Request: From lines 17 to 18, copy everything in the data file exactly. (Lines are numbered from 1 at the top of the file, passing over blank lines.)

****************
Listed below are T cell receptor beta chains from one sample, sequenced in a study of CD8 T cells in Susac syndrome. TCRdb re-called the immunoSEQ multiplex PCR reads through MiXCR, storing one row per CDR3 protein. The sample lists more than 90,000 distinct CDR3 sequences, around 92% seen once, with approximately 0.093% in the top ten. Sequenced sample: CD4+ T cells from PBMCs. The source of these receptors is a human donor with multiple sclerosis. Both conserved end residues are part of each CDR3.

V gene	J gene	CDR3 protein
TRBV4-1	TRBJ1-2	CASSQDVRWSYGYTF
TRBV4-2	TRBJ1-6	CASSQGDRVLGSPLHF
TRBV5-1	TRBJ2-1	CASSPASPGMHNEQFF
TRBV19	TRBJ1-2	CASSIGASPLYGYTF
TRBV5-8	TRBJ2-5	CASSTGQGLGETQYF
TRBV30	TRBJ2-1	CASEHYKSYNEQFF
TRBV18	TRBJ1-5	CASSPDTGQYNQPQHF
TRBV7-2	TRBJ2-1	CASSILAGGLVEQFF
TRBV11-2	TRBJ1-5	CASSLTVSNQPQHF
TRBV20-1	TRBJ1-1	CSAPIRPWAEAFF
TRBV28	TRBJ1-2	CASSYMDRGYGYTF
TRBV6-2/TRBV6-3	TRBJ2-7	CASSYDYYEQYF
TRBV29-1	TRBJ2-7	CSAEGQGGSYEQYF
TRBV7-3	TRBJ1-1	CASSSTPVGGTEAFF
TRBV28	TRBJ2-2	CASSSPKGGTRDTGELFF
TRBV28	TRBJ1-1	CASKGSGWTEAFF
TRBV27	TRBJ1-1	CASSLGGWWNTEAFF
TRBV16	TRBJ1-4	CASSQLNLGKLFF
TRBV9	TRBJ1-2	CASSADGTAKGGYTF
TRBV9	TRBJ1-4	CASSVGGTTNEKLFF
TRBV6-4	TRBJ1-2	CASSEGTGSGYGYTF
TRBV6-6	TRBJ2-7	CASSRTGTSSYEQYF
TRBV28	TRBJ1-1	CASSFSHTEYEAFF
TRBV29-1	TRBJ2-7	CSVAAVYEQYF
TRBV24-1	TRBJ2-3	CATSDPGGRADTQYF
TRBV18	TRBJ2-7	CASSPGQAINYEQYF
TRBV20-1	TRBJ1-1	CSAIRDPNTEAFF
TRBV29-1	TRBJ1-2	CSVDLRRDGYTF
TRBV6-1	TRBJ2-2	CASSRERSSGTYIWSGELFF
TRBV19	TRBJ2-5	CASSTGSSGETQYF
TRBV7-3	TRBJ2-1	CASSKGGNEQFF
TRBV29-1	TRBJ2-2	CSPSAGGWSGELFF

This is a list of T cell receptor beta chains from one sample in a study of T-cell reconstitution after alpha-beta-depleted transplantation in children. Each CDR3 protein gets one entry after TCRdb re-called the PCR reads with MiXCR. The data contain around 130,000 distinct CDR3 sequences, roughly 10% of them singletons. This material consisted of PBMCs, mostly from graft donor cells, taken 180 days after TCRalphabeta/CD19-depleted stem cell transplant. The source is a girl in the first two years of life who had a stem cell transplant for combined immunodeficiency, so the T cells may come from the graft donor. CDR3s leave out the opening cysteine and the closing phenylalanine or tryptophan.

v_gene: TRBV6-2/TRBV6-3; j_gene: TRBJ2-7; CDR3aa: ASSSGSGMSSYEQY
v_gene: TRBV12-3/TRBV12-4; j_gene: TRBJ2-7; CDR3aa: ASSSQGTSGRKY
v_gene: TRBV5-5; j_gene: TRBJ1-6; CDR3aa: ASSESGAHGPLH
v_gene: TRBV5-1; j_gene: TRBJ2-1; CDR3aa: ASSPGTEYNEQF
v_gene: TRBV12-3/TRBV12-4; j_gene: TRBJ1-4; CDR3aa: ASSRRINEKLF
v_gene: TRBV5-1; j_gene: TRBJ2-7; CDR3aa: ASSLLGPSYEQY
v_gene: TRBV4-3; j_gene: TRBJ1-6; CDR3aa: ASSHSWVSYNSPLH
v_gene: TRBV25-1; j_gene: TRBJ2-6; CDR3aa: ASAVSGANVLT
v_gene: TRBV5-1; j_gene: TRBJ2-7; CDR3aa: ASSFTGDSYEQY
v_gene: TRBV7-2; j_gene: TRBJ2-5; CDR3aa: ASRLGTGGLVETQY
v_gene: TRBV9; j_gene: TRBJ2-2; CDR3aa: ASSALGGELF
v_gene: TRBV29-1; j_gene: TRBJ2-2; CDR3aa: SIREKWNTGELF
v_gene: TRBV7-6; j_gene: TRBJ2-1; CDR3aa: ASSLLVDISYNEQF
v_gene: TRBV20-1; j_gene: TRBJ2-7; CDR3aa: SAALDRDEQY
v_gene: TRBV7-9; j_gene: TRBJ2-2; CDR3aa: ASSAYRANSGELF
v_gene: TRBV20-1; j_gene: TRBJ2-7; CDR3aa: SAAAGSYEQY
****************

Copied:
TRBV28	TRBJ2-2	CASSSPKGGTRDTGELFF
TRBV28	TRBJ1-1	CASKGSGWTEAFF